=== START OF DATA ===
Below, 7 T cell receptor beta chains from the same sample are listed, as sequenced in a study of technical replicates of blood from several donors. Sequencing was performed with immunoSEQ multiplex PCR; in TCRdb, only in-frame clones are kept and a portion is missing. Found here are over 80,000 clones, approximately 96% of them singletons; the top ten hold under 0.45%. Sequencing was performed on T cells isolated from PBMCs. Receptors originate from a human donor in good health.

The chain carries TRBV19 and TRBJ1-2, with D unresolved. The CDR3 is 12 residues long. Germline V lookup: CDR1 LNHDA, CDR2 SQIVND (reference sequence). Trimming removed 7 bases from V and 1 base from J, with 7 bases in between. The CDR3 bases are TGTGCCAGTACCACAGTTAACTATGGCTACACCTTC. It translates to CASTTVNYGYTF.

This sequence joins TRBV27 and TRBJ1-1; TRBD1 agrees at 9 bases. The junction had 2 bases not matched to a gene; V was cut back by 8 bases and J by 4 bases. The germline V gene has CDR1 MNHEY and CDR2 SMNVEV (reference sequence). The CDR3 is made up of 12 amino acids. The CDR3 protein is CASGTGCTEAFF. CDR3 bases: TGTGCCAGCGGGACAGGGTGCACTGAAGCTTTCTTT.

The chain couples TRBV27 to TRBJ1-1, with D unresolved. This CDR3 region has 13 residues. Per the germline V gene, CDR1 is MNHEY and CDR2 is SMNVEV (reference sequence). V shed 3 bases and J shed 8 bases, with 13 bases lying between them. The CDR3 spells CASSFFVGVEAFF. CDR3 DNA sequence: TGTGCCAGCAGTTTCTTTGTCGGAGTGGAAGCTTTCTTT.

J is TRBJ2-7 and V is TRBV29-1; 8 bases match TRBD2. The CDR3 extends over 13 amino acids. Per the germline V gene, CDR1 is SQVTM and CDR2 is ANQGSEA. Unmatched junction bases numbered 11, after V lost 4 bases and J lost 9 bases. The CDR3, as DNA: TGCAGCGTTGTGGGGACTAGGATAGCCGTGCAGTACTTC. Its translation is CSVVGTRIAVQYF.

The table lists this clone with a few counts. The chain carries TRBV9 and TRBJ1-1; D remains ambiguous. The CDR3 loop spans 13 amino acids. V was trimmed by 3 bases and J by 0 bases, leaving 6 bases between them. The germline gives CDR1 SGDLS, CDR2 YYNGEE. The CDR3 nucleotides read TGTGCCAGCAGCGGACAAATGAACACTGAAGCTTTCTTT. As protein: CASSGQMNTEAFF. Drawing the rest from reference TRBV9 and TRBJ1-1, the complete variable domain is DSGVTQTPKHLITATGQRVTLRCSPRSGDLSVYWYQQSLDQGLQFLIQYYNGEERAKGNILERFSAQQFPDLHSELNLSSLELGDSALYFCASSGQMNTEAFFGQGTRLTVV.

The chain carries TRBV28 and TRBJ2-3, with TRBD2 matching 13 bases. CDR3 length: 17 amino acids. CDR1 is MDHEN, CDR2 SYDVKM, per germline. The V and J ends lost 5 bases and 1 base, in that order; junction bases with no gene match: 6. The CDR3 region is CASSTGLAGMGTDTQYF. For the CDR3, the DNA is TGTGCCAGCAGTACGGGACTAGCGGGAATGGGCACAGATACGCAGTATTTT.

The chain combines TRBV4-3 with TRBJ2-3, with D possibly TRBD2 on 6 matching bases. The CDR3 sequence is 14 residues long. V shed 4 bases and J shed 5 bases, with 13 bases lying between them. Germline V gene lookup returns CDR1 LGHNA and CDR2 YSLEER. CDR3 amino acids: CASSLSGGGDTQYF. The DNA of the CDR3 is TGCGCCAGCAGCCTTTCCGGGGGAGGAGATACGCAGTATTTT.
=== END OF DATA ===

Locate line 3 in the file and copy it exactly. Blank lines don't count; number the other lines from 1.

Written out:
This sequence joins TRBV27 and TRBJ1-1; TRBD1 agrees at 9 bases. The junction had 2 bases not matched to a gene; V was cut back by 8 bases and J by 4 bases. The germline V gene has CDR1 MNHEY and CDR2 SMNVEV (reference sequence). The CDR3 is made up of 12 amino acids. The CDR3 protein is CASGTGCTEAFF. CDR3 bases: TGTGCCAGCGGGACAGGGTGCACTGAAGCTTTCTTT.